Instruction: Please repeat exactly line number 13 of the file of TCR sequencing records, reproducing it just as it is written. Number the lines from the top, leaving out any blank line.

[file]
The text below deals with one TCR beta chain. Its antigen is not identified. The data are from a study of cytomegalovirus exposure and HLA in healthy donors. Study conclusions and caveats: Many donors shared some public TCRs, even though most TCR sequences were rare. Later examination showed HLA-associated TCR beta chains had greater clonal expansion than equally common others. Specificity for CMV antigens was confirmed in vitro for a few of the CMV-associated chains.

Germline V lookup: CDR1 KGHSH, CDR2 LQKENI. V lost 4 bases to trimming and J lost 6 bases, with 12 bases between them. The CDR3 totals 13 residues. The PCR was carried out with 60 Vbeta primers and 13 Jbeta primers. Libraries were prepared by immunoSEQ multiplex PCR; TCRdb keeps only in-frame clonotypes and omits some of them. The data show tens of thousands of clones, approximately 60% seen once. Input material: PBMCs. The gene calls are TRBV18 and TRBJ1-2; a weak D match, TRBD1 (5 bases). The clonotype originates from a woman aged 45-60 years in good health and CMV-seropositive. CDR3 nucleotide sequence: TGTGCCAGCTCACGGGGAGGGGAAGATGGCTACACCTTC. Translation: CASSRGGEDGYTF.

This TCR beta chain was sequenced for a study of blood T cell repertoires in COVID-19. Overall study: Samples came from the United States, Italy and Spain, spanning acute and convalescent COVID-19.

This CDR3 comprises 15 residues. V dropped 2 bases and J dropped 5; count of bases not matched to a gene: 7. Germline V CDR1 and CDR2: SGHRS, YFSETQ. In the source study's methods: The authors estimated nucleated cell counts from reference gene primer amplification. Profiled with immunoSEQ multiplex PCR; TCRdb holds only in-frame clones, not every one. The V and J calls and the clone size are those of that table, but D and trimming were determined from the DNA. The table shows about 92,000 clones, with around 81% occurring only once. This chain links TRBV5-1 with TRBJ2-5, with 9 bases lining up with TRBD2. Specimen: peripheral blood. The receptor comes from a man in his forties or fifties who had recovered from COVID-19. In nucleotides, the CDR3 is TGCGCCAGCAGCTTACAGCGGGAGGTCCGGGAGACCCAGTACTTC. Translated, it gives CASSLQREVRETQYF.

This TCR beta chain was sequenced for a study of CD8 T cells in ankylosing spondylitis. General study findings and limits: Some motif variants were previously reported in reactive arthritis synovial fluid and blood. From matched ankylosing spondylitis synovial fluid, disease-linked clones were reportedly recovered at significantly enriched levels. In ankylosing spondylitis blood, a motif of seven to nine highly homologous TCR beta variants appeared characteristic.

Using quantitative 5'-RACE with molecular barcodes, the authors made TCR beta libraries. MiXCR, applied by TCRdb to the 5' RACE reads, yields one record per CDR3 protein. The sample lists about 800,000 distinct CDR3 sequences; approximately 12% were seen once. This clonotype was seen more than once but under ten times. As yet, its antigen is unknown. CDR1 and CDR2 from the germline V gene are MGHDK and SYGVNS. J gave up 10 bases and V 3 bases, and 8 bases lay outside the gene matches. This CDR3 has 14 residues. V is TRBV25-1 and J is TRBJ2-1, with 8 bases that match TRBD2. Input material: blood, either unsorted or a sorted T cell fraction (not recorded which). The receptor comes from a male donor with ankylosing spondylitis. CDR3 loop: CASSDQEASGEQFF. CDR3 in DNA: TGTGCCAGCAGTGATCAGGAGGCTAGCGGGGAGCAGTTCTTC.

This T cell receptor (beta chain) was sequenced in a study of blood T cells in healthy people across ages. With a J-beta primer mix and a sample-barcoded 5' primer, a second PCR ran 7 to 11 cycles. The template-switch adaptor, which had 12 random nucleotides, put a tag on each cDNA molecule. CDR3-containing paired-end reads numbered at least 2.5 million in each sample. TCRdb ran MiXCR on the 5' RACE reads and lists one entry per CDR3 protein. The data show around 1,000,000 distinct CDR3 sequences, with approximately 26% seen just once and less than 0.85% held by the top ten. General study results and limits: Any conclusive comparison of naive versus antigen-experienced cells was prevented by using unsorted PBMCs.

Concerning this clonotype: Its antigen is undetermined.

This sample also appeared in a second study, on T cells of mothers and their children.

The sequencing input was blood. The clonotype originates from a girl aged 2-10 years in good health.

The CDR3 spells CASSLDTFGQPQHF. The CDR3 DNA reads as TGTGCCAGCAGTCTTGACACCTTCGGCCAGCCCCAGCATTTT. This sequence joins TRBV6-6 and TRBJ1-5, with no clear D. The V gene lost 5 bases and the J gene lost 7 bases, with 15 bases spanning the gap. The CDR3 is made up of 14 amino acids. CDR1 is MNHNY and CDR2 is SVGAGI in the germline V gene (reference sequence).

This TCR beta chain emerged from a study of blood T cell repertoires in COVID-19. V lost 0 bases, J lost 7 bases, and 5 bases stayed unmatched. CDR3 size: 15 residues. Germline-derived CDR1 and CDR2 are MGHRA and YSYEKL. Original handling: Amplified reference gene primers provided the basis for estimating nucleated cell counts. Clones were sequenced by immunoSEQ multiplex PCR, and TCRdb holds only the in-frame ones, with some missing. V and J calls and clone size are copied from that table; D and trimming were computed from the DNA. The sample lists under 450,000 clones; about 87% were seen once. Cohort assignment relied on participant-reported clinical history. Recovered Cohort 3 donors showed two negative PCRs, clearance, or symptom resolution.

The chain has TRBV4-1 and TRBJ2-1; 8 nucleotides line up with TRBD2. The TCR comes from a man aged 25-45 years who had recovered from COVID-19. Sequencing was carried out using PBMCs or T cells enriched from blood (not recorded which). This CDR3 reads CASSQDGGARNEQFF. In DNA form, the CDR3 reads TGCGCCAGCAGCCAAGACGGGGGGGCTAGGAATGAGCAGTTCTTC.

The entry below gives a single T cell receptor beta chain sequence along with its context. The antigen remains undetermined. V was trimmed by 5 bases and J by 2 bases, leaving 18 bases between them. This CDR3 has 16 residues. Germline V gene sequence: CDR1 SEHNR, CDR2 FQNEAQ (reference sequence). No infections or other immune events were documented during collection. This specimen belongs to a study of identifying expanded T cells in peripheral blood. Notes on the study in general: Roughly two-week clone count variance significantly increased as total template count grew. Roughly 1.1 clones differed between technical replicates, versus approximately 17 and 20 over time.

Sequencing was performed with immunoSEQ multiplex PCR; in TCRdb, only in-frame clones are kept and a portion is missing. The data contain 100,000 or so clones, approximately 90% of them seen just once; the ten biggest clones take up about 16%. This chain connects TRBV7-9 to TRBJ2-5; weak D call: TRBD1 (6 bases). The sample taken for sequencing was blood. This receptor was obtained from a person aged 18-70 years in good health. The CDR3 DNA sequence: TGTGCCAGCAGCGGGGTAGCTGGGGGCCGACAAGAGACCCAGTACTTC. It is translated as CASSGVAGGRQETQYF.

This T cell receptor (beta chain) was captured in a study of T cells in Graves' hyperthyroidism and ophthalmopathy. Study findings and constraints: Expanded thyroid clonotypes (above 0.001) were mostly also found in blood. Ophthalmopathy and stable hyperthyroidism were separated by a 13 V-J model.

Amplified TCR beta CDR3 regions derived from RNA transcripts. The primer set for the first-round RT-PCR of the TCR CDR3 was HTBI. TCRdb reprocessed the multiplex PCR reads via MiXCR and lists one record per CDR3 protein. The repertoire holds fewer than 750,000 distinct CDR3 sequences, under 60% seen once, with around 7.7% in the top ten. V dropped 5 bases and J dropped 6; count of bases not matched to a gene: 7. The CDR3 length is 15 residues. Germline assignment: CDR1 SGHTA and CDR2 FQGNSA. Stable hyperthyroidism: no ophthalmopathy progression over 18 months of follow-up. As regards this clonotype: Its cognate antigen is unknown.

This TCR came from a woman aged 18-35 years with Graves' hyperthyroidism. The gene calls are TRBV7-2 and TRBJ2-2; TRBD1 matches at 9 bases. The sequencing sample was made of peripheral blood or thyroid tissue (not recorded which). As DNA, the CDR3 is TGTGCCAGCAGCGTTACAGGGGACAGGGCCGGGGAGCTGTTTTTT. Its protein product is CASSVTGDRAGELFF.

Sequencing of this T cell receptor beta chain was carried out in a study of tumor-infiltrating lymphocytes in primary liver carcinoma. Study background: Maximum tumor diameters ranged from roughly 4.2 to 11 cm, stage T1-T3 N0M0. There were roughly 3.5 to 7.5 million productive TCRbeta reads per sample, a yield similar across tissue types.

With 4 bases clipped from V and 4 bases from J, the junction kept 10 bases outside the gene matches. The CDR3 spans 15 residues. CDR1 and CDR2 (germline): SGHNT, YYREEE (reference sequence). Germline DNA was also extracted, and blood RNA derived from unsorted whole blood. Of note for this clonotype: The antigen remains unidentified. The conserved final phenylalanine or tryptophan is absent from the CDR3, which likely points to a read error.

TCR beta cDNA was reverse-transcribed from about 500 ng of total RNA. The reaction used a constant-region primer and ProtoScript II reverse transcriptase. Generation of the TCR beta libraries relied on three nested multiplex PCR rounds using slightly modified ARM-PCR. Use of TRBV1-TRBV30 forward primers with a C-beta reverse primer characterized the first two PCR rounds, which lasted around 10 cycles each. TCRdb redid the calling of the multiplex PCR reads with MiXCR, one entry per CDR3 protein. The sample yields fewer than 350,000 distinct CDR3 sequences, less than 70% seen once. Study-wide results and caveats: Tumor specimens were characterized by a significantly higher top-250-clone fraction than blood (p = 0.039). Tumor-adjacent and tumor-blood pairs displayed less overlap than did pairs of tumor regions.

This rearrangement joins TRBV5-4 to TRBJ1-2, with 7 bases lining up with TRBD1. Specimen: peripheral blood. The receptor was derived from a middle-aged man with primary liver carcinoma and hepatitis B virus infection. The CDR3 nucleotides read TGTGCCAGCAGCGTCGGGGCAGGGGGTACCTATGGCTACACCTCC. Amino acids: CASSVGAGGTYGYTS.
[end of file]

The chain has TRBV4-1 and TRBJ2-1; 8 nucleotides line up with TRBD2. The TCR comes from a man aged 25-45 years who had recovered from COVID-19. Sequencing was carried out using PBMCs or T cells enriched from blood (not recorded which). This CDR3 reads CASSQDGGARNEQFF. In DNA form, the CDR3 reads TGCGCCAGCAGCCAAGACGGGGGGGCTAGGAATGAGCAGTTCTTC.